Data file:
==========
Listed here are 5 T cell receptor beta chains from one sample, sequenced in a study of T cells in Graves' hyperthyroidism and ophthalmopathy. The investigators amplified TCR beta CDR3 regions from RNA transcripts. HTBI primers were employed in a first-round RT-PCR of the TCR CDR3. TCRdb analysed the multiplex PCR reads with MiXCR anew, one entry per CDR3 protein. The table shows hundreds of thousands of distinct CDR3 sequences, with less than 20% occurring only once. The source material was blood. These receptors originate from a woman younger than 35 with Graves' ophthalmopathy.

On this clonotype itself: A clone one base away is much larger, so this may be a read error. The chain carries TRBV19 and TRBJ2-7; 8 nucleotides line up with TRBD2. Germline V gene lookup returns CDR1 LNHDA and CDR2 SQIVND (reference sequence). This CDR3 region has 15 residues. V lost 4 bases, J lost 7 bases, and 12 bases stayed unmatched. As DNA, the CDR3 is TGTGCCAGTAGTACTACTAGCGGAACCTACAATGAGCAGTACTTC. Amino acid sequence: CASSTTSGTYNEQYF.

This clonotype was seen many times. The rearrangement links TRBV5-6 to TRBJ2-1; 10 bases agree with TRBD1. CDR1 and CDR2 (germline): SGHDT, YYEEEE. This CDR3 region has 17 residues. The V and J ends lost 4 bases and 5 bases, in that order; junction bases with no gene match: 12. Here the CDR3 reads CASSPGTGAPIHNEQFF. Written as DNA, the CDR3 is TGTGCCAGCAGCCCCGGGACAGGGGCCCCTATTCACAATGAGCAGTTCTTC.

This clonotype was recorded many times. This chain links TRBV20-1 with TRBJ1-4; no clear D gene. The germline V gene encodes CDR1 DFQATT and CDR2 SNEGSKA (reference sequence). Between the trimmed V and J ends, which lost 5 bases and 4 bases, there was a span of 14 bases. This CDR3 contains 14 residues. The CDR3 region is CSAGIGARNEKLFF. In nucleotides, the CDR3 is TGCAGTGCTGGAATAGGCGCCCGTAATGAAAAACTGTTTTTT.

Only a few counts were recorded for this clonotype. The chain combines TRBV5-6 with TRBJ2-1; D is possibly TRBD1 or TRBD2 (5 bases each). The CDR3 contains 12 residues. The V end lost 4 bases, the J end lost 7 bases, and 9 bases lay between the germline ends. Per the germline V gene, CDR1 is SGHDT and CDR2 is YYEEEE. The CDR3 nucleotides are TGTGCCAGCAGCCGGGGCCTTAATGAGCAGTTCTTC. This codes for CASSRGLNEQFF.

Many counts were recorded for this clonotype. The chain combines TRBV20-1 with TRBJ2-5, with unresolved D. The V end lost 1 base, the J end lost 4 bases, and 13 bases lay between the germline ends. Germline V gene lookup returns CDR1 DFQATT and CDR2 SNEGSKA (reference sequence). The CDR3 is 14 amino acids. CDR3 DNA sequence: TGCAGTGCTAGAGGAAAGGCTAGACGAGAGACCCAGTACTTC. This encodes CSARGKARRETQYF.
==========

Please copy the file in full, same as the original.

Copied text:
Listed here are 5 T cell receptor beta chains from one sample, sequenced in a study of T cells in Graves' hyperthyroidism and ophthalmopathy. The investigators amplified TCR beta CDR3 regions from RNA transcripts. HTBI primers were employed in a first-round RT-PCR of the TCR CDR3. TCRdb analysed the multiplex PCR reads with MiXCR anew, one entry per CDR3 protein. The table shows hundreds of thousands of distinct CDR3 sequences, with less than 20% occurring only once. The source material was blood. These receptors originate from a woman younger than 35 with Graves' ophthalmopathy.

On this clonotype itself: A clone one base away is much larger, so this may be a read error. The chain carries TRBV19 and TRBJ2-7; 8 nucleotides line up with TRBD2. Germline V gene lookup returns CDR1 LNHDA and CDR2 SQIVND (reference sequence). This CDR3 region has 15 residues. V lost 4 bases, J lost 7 bases, and 12 bases stayed unmatched. As DNA, the CDR3 is TGTGCCAGTAGTACTACTAGCGGAACCTACAATGAGCAGTACTTC. Amino acid sequence: CASSTTSGTYNEQYF.

This clonotype was seen many times. The rearrangement links TRBV5-6 to TRBJ2-1; 10 bases agree with TRBD1. CDR1 and CDR2 (germline): SGHDT, YYEEEE. This CDR3 region has 17 residues. The V and J ends lost 4 bases and 5 bases, in that order; junction bases with no gene match: 12. Here the CDR3 reads CASSPGTGAPIHNEQFF. Written as DNA, the CDR3 is TGTGCCAGCAGCCCCGGGACAGGGGCCCCTATTCACAATGAGCAGTTCTTC.

This clonotype was recorded many times. This chain links TRBV20-1 with TRBJ1-4; no clear D gene. The germline V gene encodes CDR1 DFQATT and CDR2 SNEGSKA (reference sequence). Between the trimmed V and J ends, which lost 5 bases and 4 bases, there was a span of 14 bases. This CDR3 contains 14 residues. The CDR3 region is CSAGIGARNEKLFF. In nucleotides, the CDR3 is TGCAGTGCTGGAATAGGCGCCCGTAATGAAAAACTGTTTTTT.

Only a few counts were recorded for this clonotype. The chain combines TRBV5-6 with TRBJ2-1; D is possibly TRBD1 or TRBD2 (5 bases each). The CDR3 contains 12 residues. The V end lost 4 bases, the J end lost 7 bases, and 9 bases lay between the germline ends. Per the germline V gene, CDR1 is SGHDT and CDR2 is YYEEEE. The CDR3 nucleotides are TGTGCCAGCAGCCGGGGCCTTAATGAGCAGTTCTTC. This codes for CASSRGLNEQFF.

Many counts were recorded for this clonotype. The chain combines TRBV20-1 with TRBJ2-5, with unresolved D. The V end lost 1 base, the J end lost 4 bases, and 13 bases lay between the germline ends. Germline V gene lookup returns CDR1 DFQATT and CDR2 SNEGSKA (reference sequence). The CDR3 is 14 amino acids. CDR3 DNA sequence: TGCAGTGCTAGAGGAAAGGCTAGACGAGAGACCCAGTACTTC. This encodes CSARGKARRETQYF.